HOMELESS and blind.
That’s what was written on the cardboard sign David Voith would hold as he stood at an embankment along the Hillandale strip mall in Silver Spring, Maryland, waiting for cars to slow.
Sometimes, motorists would hand him a little money. Sometimes, they’d look at his eyes and offer medical advice.
They’d say to him, “‘Cataract surgery, my wife got it, it works’.”
But to Voith, 58, a tall, rangy man with craggy features, the world of doctors and hospitals was a distant land. He had been homeless for nearly 30 years, living for most of it in the nearby woods or in a dank clump of trees in the cloverleaf where the Beltway meets a main surface street.
One day about four years ago, when he was lying in that spot, a slug fell into his left eye and leaked liquid into it. At first, his eye just felt irritated. Then, he began losing vision in it. Then the other eye began to go. Eventually he could see only a grey fog, his eyes shrouded in cataracts likely caused by years of welding and other traumas (and not the slug).
Still, he felt his way each day to his panhandling spot. He had lived in the area since childhood, and his body knew its pathways and parking lots.
But it’s hard to grow old in the wild. The “swamphole”, as he called his clump of trees, would flood when it rained, soaking his cushions and ruining his possessions. During big snowstorms, he fashioned an igloo around himself and then lay inside as it melted. Sometimes, people would come by with food.
One night, a year ago, when the temperature had sunk below freezing, someone else came along. Katie Millford, a case manager at EveryMind, a non-profit mental-wellness organisation based in Montgomery County, Maryland, was out doing hypothermia checks, looking to offer coats, blankets or shelter to people sleeping in the open.
Under the trees, she spotted the tarp Voith had set up beside his mound of belongings. She yelled to wake him up and shined a flashlight on herself to show who she was.
But he couldn’t see her. And he was wary. Who was this voice in the night, asking his name, inquiring whether he needed anything?
It took a few months of her coming around for him to trust her, and even then, he didn’t want help.
“He was very much against housing,” Millford said. “He didn’t think anyone could help him with anything.”
For Voith, it was the hope of seeing again that eventually led him to accept permanent shelter.
That is not atypical, said Executive Director of Pathways to Housing Christy Respress, a non-profit group that helps chronically homeless people with mental health problems in the District of Columbia and Maryland move into their own apartments. The organisation also helps people get medical care while they are still living on the streets.
“Often the need for health care is an entree into housing,” Respress said. Especially for older adults who remember the days when psychiatric care was a requirement to qualify for permanent housing, she said, accepting medical care carries less stigma.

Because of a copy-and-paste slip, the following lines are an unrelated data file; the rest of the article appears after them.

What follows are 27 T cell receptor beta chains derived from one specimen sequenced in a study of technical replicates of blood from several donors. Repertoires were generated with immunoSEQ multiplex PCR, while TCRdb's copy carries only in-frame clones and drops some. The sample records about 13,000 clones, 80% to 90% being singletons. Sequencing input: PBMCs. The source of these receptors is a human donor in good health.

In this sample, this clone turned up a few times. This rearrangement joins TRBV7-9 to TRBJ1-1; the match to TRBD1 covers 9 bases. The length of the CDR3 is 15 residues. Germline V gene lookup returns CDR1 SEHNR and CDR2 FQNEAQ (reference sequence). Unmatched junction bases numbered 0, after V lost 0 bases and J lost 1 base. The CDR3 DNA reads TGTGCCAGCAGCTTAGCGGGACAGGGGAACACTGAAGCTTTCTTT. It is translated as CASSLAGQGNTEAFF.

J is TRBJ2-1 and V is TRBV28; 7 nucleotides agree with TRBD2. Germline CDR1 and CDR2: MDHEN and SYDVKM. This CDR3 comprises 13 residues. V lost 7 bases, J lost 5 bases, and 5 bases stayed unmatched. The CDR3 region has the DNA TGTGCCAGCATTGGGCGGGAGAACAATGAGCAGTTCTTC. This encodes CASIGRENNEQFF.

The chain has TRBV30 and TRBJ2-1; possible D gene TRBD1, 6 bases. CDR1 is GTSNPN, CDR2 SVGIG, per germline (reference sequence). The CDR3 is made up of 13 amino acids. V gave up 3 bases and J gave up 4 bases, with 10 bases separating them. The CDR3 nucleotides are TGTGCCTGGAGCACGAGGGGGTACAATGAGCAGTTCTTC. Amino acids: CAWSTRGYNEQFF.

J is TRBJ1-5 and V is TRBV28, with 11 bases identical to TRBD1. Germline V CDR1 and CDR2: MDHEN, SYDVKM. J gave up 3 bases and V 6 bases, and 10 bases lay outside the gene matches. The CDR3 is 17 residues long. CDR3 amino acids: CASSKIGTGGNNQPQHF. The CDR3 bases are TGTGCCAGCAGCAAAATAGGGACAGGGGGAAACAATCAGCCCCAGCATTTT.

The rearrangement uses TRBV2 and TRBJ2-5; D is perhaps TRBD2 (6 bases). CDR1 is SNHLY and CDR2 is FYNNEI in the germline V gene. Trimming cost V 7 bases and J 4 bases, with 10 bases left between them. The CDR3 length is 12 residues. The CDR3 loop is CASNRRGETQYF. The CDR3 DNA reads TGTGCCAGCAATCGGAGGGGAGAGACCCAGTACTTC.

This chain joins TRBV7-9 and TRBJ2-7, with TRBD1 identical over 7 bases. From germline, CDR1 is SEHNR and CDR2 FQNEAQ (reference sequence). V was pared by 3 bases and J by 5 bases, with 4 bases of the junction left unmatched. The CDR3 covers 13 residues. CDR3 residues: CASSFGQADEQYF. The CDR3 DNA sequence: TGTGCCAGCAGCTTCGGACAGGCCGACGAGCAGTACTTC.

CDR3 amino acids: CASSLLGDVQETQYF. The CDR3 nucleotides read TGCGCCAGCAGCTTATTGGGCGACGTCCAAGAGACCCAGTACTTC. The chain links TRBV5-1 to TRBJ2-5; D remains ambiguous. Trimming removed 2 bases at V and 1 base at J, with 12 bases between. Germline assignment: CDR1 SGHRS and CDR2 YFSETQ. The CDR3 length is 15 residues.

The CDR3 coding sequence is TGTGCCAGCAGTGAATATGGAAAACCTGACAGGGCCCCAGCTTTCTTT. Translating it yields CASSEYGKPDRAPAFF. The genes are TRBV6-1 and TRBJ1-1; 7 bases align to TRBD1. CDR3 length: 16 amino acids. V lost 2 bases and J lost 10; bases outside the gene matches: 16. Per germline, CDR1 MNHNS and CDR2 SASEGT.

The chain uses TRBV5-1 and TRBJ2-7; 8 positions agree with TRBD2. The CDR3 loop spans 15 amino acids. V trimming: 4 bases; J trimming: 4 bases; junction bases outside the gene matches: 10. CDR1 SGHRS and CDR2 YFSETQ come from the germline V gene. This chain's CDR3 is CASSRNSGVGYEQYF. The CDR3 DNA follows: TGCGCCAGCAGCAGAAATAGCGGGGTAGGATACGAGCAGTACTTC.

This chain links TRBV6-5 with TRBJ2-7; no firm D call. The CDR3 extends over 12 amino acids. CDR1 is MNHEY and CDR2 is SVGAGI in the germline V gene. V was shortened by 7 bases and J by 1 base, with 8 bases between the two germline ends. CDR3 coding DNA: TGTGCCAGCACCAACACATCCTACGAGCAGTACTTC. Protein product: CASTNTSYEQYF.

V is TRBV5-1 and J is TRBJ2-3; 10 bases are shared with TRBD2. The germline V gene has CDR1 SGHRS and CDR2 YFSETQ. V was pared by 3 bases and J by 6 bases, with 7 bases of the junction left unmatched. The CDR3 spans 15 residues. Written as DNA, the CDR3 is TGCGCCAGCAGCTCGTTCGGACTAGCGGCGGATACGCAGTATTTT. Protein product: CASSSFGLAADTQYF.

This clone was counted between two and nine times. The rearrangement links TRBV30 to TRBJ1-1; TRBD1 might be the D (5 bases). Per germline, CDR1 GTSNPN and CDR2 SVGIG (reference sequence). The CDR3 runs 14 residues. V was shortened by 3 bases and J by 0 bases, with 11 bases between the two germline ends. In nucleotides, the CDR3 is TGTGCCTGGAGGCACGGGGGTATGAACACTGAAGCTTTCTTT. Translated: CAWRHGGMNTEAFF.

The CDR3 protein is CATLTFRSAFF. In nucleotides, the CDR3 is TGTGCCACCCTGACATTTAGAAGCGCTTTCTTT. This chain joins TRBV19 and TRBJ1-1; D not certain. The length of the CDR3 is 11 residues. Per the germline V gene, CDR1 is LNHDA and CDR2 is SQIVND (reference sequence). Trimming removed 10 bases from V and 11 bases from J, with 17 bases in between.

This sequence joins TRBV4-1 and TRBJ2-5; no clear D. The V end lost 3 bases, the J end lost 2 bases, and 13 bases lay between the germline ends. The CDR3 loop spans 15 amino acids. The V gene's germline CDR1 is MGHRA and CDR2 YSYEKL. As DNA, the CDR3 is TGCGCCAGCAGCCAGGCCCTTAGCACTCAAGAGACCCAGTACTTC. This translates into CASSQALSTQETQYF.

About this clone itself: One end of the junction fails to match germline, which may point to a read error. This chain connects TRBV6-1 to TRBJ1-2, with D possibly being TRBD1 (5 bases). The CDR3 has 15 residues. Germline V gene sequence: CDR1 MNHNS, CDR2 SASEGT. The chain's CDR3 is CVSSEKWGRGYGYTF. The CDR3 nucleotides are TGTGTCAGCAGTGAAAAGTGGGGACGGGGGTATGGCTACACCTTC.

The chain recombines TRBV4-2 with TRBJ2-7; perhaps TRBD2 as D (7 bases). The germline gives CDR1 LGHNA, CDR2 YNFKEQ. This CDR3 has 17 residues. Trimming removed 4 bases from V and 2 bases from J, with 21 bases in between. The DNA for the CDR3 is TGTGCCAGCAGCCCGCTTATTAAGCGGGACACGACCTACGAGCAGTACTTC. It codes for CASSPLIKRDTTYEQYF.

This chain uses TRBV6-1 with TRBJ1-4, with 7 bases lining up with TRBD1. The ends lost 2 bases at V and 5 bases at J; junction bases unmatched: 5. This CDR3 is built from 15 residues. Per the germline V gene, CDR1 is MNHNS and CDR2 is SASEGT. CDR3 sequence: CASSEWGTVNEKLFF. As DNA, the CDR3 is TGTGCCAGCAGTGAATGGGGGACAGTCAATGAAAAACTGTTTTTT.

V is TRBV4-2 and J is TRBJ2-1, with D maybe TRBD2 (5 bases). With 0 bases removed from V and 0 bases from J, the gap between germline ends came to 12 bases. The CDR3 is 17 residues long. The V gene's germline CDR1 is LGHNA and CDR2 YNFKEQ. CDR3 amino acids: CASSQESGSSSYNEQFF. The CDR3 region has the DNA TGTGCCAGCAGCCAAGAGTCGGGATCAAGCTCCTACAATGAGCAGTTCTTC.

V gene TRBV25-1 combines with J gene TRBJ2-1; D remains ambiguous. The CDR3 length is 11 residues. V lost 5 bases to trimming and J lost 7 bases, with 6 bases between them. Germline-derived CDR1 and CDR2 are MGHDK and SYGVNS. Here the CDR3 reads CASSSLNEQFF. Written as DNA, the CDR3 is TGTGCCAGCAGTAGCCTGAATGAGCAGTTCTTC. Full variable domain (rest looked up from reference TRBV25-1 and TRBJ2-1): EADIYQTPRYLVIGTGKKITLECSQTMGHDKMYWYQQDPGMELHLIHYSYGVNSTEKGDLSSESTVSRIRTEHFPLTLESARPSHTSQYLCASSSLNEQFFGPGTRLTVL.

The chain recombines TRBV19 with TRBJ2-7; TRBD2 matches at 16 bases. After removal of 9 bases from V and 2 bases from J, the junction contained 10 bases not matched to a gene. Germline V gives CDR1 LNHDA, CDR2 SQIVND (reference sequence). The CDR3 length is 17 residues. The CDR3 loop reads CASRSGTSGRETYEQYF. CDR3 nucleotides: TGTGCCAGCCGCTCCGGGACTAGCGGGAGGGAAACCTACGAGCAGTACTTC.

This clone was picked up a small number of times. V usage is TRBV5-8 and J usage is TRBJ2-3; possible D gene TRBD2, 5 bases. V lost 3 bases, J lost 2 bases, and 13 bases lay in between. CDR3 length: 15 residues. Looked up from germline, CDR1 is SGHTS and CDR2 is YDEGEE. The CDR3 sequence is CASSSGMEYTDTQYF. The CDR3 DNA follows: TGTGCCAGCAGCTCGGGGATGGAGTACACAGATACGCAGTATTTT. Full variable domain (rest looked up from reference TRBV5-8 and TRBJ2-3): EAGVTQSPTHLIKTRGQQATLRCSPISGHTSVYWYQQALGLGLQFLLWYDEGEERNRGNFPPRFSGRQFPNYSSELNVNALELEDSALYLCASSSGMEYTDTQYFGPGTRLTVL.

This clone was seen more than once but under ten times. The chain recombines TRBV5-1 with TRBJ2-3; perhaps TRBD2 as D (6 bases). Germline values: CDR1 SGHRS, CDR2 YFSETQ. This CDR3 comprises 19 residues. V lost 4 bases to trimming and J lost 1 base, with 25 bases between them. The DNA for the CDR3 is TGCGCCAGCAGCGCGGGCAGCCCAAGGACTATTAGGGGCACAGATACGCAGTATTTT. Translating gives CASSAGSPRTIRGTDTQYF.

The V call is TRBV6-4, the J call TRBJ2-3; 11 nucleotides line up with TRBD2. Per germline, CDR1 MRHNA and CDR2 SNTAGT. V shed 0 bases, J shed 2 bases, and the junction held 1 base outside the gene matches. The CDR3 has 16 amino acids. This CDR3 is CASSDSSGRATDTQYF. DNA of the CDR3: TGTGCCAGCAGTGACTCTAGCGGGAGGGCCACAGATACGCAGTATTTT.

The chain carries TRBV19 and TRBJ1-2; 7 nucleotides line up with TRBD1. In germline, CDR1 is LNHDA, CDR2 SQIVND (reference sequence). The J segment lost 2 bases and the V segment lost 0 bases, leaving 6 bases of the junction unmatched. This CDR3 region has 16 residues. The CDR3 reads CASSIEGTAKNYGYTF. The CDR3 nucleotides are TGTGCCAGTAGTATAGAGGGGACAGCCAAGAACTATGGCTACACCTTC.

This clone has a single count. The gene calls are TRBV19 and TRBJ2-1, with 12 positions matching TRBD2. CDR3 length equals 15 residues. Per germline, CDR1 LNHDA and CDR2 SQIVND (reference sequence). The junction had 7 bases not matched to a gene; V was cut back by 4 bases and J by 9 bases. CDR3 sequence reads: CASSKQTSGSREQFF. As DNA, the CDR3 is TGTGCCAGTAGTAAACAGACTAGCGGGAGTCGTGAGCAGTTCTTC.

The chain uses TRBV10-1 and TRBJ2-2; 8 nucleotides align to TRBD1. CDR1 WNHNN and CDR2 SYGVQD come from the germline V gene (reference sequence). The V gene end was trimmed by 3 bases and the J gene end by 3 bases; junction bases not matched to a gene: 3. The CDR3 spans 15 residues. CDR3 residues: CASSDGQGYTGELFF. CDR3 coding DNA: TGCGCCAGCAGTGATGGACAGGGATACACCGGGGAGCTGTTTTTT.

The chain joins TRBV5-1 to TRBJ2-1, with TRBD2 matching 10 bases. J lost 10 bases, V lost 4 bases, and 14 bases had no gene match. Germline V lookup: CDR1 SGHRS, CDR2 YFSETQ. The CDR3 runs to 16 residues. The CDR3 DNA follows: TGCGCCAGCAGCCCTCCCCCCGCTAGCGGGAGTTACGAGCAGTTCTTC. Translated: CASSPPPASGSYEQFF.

Voith had many medical needs. At 16, he had started doing sheet-metal work with his father, and he is still proud of the ductwork he did at Baltimore-Washington International Marshall Airport and at the courthouses in Rockville. But after damaging a nerve in his left wrist, he had to stop working. He began picking through dumpsters for scrap metal and decided it was easier to live in the woods than to pay rent.
By the time Millford found him, along with his eyes and his disabled hand, he had back problems, hip problems and long-untreated Lyme disease.
In the spring, he got a Medicaid insurance card. In the summer, he got a photo ID. Voith was still living on the streets in the fall, when a surgeon at MedStar Washington Hospital Center operated, pro bono, on his left eye.
“He said it was the worst cataracts he’d ever seen,” Millford said. The doctor told him not to get his hopes up, because the surgery might not work.
But when Voith peeked out from behind the bandage, he found that it had.
“Whee, I could see again!” he said. “All you can do is be grateful. I could see again!”
The surgery on his right eye, a month later, was also a success.
“Oh, you can see again,” the motorists said when they drove up.
“Oh, I can see better than the eye doctor,” he told them. “I can see two miles away now: I don’t need glasses except for tiny print. It’s amazing now.”
Once the health care got rolling, Voith began opening up to the idea of permanent housing. Millford referred him to Pathways to Housing, which put him on its waitlist, and in October, he moved into an efficiency unit at Cordell Place, a 32-unit apartment building in downtown Bethesda that is owned and operated by the non-profit Montgomery County Coalition for the Homeless.
Although he said it took him some time to adjust (“I kept going back to the woods for a while”), it has become his permanent home.
He still panhandles and dumpster-dives, but now he has a place to keep the treasures he finds – clothing, radios, umbrellas, a bottle of Nivea cream.
“Oh boy, this beats the woods where I was living,” he said, sitting on his twin bed topped with a thick mattress. “It’s a blessing after 28 years of fighting cold.”
He still takes the bus out to his old spot, a block from his old swamphole, to panhandle and sell scrap metal he collects, but he knows that at the end of the day, he can go home. And now that he has housing, he is starting to think about repairing other areas of his life, such as reconnecting with his siblings, mother, and other family he hasn’t been in touch with for years.
He also made a couple more adjustments. First, after his surgery, he took out his sign and drew a line through the word ‘BLIND’. That sign wore out, and he has a new one now. It no longer has the word ‘HOMELESS’. – Text &Photo by The Washington Post